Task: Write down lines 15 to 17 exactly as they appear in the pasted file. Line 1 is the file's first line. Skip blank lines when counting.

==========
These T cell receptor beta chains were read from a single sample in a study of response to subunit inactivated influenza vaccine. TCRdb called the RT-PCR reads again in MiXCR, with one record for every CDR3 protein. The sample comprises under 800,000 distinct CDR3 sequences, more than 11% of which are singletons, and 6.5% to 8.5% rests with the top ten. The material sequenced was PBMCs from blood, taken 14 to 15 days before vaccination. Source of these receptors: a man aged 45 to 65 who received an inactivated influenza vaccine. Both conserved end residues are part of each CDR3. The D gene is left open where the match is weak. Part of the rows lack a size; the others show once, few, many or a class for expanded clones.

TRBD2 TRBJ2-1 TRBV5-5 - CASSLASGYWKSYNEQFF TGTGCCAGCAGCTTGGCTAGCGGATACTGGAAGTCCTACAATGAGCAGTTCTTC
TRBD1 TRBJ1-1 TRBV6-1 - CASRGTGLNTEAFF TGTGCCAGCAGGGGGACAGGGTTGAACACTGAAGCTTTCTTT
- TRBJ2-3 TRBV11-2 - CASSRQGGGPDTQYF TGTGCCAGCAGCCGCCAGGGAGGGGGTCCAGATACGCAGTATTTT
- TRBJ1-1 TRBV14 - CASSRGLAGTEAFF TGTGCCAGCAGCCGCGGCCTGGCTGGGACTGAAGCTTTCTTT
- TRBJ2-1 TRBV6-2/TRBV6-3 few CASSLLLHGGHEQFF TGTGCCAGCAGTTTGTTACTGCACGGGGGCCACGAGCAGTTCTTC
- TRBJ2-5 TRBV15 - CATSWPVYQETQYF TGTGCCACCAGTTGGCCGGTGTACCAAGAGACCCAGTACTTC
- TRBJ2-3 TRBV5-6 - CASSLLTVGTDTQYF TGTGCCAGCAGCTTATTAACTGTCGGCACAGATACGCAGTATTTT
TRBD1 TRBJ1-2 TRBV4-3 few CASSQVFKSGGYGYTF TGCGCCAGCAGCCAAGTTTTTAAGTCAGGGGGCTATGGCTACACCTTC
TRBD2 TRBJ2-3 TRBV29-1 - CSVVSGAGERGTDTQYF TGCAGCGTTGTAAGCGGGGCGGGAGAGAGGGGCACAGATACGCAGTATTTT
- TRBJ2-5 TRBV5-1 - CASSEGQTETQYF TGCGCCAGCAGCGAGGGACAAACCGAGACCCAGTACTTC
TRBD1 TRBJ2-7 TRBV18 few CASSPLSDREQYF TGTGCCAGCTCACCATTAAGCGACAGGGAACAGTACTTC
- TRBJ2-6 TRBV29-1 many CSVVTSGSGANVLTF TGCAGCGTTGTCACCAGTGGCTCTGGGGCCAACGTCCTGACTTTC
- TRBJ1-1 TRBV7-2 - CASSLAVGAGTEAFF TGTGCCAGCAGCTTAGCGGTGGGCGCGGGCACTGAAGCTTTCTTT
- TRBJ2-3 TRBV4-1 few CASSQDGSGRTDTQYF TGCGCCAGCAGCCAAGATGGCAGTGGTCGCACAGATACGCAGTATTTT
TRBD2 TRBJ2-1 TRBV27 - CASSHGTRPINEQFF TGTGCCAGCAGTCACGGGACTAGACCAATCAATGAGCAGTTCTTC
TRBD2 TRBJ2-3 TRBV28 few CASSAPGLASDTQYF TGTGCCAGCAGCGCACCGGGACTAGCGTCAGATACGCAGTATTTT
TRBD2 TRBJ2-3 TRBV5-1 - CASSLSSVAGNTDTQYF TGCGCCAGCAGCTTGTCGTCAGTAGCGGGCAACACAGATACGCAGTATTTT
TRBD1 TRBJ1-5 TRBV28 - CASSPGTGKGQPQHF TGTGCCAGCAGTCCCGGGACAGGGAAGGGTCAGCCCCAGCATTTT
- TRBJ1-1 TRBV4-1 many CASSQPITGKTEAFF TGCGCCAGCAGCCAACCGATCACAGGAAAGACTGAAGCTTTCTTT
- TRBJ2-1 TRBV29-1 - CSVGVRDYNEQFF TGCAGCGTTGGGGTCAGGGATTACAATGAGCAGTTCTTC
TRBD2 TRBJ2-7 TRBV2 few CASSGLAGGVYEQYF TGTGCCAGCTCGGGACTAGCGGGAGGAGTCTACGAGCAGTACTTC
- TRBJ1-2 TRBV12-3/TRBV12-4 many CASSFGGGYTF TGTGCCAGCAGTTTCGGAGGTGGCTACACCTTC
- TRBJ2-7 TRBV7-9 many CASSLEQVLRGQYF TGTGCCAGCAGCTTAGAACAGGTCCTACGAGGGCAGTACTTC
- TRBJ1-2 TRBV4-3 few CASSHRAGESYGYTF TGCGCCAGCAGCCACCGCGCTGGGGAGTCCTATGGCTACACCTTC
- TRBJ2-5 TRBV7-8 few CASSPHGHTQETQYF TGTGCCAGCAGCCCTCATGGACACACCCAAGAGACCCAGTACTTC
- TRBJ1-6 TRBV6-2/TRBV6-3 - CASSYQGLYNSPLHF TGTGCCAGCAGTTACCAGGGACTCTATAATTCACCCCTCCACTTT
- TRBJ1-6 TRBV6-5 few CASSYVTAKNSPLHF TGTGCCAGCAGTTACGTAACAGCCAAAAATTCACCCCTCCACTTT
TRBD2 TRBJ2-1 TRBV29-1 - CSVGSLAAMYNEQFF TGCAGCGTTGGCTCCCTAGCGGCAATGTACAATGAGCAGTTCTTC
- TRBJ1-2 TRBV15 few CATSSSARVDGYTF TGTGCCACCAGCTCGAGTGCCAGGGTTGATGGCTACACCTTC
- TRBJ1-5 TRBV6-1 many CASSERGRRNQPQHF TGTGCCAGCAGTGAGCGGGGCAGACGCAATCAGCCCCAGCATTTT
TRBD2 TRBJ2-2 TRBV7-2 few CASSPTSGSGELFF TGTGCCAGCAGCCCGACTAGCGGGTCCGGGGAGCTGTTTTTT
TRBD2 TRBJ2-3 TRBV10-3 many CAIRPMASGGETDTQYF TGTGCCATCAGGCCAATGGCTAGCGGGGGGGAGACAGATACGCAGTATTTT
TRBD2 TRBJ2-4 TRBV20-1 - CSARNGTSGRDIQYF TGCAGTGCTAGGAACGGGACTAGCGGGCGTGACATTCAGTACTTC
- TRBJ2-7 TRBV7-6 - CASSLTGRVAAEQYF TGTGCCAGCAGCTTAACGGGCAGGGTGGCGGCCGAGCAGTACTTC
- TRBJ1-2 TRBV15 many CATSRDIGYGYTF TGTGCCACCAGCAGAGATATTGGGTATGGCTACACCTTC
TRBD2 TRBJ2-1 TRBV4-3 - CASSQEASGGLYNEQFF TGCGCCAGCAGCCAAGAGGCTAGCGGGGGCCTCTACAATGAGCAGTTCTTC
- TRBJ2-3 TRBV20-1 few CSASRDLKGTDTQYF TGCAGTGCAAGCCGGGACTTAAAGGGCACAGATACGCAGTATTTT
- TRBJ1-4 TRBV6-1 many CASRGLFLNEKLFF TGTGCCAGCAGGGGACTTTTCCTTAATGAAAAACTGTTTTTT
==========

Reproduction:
- TRBJ2-3 TRBV4-1 few CASSQDGSGRTDTQYF TGCGCCAGCAGCCAAGATGGCAGTGGTCGCACAGATACGCAGTATTTT
TRBD2 TRBJ2-1 TRBV27 - CASSHGTRPINEQFF TGTGCCAGCAGTCACGGGACTAGACCAATCAATGAGCAGTTCTTC
TRBD2 TRBJ2-3 TRBV28 few CASSAPGLASDTQYF TGTGCCAGCAGCGCACCGGGACTAGCGTCAGATACGCAGTATTTT